If you’re a regular reader of this blog, you know that we’ve still got one long week ahead of us before David Henry Hwang’s Chinglish premieres in the Albert. (June 18. Be there.) Luckily, this Monday at the Goodman we’re planning a staged reading in the Owen of another new work to hold you over—Rohina Malik’s The Mecca Tales, which was developed as part of our Playwrights Unit program.
The Playwrights Unit is the Goodman’s group of four local playwrights who have been meeting monthly over the course of a year to workshop their new plays in progress. Monday’s reading represents the culmination of Ms. Malik’s work on her play The Mecca Tales over the past year. The following Monday, June 20, we’ll stage a reading of another Playwrights Unit writer’s work, when Lisa Dillman’s American Wee-Pie takes to the Owen stage. Tickets to both events are FREE, but reservations are required (and the buzz is they're filling up fast), so if you’re hoping to snag a seat give the box office a call at 312.443.3800, or visit this page.
In the meantime, check out this week’s links, harvested fresh for your reading enjoyment:
While we continue to explore the culture and customs of contemporary China, The New York Times takes in the classical culture of China's neighbors to the North. (We’re keeping our fingers crossed for a US tour of Chinggis Khaan.)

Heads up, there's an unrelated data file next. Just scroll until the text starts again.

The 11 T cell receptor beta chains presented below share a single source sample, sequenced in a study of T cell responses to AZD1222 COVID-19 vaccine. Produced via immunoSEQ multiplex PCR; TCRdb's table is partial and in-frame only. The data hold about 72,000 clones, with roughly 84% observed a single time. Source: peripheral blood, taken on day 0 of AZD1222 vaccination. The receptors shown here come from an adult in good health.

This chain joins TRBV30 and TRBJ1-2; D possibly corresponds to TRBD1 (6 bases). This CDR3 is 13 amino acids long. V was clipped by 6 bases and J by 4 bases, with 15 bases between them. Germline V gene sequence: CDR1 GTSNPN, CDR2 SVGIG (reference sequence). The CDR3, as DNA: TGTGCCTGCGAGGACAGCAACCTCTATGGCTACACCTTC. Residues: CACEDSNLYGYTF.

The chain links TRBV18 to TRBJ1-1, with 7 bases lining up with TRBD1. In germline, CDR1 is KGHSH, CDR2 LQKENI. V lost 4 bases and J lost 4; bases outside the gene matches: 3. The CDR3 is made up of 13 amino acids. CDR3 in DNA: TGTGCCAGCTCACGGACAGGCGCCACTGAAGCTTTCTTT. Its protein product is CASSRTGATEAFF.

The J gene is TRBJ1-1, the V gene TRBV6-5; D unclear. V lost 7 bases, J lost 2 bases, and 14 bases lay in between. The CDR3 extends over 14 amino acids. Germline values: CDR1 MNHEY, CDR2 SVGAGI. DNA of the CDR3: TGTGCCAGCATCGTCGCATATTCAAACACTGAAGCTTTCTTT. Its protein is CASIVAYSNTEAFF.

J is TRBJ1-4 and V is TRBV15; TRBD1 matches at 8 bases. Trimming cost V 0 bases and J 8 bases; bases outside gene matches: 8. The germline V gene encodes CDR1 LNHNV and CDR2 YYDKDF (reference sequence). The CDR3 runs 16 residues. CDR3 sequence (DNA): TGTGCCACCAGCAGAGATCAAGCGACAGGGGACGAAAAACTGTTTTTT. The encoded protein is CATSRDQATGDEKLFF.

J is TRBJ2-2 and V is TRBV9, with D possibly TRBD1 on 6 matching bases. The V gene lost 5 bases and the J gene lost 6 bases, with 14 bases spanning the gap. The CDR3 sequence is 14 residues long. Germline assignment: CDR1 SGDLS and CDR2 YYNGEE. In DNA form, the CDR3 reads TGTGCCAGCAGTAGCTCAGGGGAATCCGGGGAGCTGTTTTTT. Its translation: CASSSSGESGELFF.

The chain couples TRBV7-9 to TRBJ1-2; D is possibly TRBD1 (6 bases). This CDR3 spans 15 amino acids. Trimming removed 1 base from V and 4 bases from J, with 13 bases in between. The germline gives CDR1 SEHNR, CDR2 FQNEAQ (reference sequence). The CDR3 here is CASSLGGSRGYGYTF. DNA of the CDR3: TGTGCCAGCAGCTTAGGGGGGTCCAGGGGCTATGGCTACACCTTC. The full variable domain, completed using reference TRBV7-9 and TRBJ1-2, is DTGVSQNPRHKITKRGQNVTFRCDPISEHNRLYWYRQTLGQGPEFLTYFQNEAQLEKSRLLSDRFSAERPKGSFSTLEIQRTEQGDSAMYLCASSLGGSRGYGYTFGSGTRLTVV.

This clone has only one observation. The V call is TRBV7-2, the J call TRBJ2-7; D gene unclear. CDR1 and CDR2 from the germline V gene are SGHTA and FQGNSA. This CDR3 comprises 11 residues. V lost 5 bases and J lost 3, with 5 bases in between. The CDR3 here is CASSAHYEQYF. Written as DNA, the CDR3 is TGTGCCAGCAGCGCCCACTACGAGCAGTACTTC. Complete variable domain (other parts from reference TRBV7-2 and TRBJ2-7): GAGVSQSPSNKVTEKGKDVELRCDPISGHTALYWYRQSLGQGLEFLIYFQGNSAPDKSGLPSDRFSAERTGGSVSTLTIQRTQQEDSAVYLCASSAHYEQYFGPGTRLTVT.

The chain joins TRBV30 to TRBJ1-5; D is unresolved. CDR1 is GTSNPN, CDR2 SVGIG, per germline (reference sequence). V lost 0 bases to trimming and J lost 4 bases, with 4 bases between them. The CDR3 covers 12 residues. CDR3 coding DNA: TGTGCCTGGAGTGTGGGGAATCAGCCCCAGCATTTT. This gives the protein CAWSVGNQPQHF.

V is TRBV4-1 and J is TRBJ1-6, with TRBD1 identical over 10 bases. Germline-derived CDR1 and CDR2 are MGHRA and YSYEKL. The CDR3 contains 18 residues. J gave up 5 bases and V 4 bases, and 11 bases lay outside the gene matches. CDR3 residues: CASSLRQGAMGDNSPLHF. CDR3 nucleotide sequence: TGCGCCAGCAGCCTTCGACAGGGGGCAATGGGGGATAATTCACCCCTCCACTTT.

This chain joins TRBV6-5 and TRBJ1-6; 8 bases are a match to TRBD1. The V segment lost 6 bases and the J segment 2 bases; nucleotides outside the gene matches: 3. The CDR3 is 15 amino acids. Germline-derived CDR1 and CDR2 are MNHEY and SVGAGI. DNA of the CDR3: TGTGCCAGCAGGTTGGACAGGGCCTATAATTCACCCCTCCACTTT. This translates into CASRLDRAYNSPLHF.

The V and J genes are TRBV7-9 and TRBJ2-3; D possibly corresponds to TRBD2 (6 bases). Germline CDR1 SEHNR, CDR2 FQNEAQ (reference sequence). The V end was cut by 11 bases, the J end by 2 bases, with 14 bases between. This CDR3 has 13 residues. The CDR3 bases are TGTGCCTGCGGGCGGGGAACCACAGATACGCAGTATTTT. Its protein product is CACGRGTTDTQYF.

What light is that through yonder multiplex breaks? The Los Angeles Times finds out.
And back on the East Coast, a critic takes note of one fleeting night when old-school underground theater came to life in Brooklyn. (The New York Times)
Speaking of coming to life, The Atlantic declares Google’s Les Paul-inspired doodle the search engine’s coolest doodle to date. (We’re still partial to the Martha Graham tidbit from this past April.)
And Denver’s National Theatre Conservatory meets a sad and untimely end. (The Denver Post)
The Los Angeles Times examines the dark marketing arts behind luring in an audience, one Tony performance at a time.
And in the UK, a theater (theatre?) manifesto hoping to ensure the young squirts have access to live-action culture. (The Stage)